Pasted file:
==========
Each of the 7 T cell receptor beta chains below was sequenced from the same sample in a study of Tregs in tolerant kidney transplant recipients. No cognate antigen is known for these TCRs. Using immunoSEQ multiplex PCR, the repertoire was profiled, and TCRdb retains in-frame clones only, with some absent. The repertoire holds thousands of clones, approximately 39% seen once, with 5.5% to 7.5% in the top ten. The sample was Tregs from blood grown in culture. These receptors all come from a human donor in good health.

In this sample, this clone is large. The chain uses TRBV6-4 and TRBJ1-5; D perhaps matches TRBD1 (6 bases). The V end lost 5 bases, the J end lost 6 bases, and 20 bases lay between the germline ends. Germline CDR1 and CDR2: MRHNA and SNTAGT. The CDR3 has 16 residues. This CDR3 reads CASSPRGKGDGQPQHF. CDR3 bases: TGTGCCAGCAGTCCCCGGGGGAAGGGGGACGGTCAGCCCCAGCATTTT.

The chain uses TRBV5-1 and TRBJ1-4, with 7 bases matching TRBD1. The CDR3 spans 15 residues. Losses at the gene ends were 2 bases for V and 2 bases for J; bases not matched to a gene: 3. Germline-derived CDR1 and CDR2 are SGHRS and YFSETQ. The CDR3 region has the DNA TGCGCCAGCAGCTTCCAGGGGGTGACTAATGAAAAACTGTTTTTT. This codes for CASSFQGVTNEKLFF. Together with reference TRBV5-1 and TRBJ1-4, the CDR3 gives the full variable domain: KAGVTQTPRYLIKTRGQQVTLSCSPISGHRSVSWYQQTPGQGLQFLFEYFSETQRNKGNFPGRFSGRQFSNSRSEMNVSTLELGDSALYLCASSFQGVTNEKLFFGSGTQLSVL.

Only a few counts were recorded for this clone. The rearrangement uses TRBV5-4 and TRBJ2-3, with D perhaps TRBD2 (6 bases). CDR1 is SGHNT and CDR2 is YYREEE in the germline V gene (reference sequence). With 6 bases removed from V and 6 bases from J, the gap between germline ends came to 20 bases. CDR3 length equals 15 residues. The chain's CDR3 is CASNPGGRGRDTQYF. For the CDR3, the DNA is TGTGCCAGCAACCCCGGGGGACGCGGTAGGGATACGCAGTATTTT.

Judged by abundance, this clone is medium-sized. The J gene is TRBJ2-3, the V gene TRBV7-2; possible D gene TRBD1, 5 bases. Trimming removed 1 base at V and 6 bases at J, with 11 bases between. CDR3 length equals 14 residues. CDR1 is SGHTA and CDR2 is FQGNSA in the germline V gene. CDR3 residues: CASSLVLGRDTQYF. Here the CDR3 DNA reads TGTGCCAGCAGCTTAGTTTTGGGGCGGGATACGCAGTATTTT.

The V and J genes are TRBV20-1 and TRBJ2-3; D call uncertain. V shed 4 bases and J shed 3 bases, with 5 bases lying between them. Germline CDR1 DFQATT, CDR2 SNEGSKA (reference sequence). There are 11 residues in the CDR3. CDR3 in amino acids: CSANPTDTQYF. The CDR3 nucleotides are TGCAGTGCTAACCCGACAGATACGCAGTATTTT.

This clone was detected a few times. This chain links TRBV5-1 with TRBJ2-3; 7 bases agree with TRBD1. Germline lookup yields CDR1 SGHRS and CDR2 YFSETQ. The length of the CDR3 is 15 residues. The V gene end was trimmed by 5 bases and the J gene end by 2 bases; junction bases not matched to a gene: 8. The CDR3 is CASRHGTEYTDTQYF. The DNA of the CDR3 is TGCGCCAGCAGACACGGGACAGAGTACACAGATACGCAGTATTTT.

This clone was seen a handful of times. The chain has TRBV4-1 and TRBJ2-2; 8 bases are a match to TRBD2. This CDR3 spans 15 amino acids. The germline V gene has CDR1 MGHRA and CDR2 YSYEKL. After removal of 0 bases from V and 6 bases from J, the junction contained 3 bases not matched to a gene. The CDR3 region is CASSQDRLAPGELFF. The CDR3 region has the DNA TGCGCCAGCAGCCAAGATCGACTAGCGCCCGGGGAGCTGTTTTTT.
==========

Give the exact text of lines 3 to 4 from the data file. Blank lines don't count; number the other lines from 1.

The chain uses TRBV5-1 and TRBJ1-4, with 7 bases matching TRBD1. The CDR3 spans 15 residues. Losses at the gene ends were 2 bases for V and 2 bases for J; bases not matched to a gene: 3. Germline-derived CDR1 and CDR2 are SGHRS and YFSETQ. The CDR3 region has the DNA TGCGCCAGCAGCTTCCAGGGGGTGACTAATGAAAAACTGTTTTTT. This codes for CASSFQGVTNEKLFF. Together with reference TRBV5-1 and TRBJ1-4, the CDR3 gives the full variable domain: KAGVTQTPRYLIKTRGQQVTLSCSPISGHRSVSWYQQTPGQGLQFLFEYFSETQRNKGNFPGRFSGRQFSNSRSEMNVSTLELGDSALYLCASSFQGVTNEKLFFGSGTQLSVL.

Only a few counts were recorded for this clone. The rearrangement uses TRBV5-4 and TRBJ2-3, with D perhaps TRBD2 (6 bases). CDR1 is SGHNT and CDR2 is YYREEE in the germline V gene (reference sequence). With 6 bases removed from V and 6 bases from J, the gap between germline ends came to 20 bases. CDR3 length equals 15 residues. The chain's CDR3 is CASNPGGRGRDTQYF. For the CDR3, the DNA is TGTGCCAGCAACCCCGGGGGACGCGGTAGGGATACGCAGTATTTT.